Re: [PATCH] mm, kasan: introduce a special shadow value for allocator metadata

From: Andrey Ryabinin
Date: Thu Jun 02 2016 - 10:52:40 EST

On 06/02/2016 03:02 PM, Alexander Potapenko wrote:
> On Wed, Jun 1, 2016 at 6:31 PM, Alexander Potapenko <glider@xxxxxxxxxx> wrote:
>> On Wed, Jun 1, 2016 at 5:23 PM, Andrey Ryabinin <aryabinin@xxxxxxxxxxxxx> wrote:
>>> On 05/31/2016 08:49 PM, Alexander Potapenko wrote:
>>>> On Tue, May 31, 2016 at 1:52 PM, Andrey Ryabinin
>>>> <aryabinin@xxxxxxxxxxxxx> wrote:
>>>>> On 05/31/2016 01:44 PM, Alexander Potapenko wrote:
>>>>>> Add a special shadow value to distinguish accesses to KASAN-specific
>>>>>> allocator metadata.
>>>>>> Unlike AddressSanitizer in the userspace, KASAN lets the kernel proceed
>>>>>> after a memory error. However a write to the kmalloc metadata may cause
>>>>>> memory corruptions that will make the tool itself unreliable and induce
>>>>>> crashes later on. Warning about such corruptions will ease the
>>>>>> debugging.
>>>>> It will not. Whether out-of-bounds hits metadata or not is absolutely irrelevant
>>>>> to the bug itself. This information doesn't help to understand, analyze or fix the bug.
>>>> Here's the example that made me think the opposite.
>>>> I've been reworking KASAN hooks for mempool and added a test that did
>>>> a write-after-free to an object allocated from a mempool.
>>>> This resulted in flaky kernel crashes somewhere in quarantine
>>>> shrinking after several attempts to `insmod test_kasan.ko`.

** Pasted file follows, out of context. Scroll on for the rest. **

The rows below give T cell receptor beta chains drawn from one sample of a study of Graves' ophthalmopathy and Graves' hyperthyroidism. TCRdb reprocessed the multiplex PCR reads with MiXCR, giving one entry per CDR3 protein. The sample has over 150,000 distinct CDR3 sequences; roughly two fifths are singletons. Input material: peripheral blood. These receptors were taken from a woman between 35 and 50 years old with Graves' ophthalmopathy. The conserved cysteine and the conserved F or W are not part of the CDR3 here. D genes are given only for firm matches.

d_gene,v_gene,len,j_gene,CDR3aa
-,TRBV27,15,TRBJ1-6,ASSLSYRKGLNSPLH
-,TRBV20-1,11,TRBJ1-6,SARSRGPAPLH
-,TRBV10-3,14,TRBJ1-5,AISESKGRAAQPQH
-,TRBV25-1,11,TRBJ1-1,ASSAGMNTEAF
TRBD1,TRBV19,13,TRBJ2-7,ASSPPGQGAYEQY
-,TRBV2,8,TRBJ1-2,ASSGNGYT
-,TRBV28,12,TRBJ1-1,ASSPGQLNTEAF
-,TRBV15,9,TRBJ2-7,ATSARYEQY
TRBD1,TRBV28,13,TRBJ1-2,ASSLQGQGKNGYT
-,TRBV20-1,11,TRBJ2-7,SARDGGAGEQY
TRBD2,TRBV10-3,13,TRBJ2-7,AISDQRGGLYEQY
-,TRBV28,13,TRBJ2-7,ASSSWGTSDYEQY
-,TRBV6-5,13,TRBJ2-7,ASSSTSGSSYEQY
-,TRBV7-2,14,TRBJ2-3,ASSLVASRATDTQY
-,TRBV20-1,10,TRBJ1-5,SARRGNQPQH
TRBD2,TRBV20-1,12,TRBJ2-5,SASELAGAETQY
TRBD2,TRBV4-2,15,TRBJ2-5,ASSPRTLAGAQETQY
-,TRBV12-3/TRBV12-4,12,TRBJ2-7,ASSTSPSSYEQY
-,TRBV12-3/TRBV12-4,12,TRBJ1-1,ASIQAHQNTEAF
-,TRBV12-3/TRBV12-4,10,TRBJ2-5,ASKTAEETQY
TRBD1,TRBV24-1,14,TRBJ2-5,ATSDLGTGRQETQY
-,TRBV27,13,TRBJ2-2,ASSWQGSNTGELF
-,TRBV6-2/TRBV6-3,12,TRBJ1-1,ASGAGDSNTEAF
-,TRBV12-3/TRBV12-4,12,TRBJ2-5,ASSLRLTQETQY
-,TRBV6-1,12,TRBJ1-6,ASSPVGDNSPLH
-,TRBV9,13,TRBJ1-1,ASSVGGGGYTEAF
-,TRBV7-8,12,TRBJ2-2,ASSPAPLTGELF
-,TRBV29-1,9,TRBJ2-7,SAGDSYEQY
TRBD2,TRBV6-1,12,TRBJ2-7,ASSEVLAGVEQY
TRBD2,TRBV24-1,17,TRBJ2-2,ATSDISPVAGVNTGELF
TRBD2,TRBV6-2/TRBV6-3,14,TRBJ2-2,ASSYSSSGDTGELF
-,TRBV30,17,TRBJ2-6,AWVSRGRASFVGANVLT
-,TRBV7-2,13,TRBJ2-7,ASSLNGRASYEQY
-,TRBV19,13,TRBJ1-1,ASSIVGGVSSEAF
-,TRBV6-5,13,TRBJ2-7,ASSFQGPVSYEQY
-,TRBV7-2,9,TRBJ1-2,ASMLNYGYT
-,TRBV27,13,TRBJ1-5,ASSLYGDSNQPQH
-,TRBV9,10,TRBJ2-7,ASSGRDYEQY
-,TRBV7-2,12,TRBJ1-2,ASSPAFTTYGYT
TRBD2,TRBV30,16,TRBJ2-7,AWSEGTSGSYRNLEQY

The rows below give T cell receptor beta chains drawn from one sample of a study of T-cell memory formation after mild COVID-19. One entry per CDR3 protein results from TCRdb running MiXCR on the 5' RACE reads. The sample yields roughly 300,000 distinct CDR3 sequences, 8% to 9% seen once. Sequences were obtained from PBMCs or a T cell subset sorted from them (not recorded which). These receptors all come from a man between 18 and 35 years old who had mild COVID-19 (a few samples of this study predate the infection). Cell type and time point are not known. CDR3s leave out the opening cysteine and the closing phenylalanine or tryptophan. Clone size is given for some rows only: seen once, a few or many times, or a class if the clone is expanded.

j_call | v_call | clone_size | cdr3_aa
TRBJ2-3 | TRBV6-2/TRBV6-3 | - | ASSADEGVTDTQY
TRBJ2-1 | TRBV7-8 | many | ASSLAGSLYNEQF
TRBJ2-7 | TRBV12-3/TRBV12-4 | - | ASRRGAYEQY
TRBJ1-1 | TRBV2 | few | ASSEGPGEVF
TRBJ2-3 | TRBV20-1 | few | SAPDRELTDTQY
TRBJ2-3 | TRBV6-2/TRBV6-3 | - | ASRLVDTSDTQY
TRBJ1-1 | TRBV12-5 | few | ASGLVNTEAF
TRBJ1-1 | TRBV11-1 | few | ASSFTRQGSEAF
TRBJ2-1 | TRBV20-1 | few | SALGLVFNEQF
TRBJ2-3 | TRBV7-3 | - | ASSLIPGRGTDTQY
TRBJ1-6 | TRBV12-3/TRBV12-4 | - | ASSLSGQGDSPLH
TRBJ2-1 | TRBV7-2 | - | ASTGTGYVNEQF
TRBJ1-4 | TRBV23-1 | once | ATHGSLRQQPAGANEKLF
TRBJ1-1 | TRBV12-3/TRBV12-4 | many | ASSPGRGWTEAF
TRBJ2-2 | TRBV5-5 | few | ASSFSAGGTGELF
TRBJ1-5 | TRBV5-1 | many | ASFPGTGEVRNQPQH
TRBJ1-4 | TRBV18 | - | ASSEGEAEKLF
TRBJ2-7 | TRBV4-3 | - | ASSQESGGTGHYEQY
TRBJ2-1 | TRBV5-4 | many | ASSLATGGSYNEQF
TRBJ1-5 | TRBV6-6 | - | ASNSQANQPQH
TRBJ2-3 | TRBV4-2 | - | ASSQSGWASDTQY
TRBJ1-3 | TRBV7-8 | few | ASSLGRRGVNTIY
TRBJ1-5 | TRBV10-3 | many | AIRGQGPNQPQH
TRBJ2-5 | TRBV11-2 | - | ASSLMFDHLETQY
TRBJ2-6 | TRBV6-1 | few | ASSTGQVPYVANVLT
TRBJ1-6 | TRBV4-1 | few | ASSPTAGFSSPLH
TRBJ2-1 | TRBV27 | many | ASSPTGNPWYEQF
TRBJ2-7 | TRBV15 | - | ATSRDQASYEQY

>>>> Because there already were numerous KASAN errors in the test, it
>>>> wasn't evident that the crashes were related to the new test, so I
>>>> thought the problem was in the buggy quarantine implementation.
>>>> However the problem was indeed in the new test, which corrupted the
>>>> quarantine pointer in the object and caused a crash while traversing
>>>> the quarantine list.
>>>> My previous experience with userspace ASan shows that crashes in the
>>>> tool code itself puzzle the developers.
>>>> As a result, the users think that the tool is broken and don't believe
>>>> its reports.
>>>> I first thought about hardening the quarantine list by checksumming
>>>> the pointers and validating them on each traversal.
>>>> This prevents the crashes, but doesn't give the users any idea about
>>>> what went wrong.
>>>> On the other hand, reporting the pointer corruption right when it happens does.
>>>> Distinguishing between a regular UAF and a quarantine corruption
>>>> (which is what the patch in question is about) helps to prioritize the
>>>> KASAN reports and give the developers better understanding of the
>>>> consequences.
>>> After the first report we have memory in a corrupted state, so we are done here.
>> This is theoretically true, that's why we crash after the first report
>> in the userspace ASan.
>> But since the kernel proceeds after the first KASAN report, it's
>> possible that we see several different reports, and they are sometimes
>> worth looking at.
>>> Anything that happens after the first report can't be trusted since it can be an after-effect,
>>> just like in your case. Such crashes are not worthy to look at.
>>> Out-of-bounds that doesn't hit metadata as any other memory corruption also can lead to after-effects crashes,
>>> thus distinguishing such bugs doesn't make a lot of sense.
>> Unlike the crashes in the kernel itself, crashes with KASAN functions
>> in the stack trace may make the developer think the tool is broken.
>>> test_kasan module is just a quick hack, made only to make sure that KASAN works.
>>> It does some crappy thing, and may lead to crash as well. So I would recommend an immediate
>>> reboot even after single attempt to load it.
>> Agreed. However a plain write into the first byte of the freed object
>> will cause similar problems.
> On a second thought, we could do without the additional shadow byte
> value, by just comparing the address to the metadata offset.

We could. But still, there is no point in doing anything like that.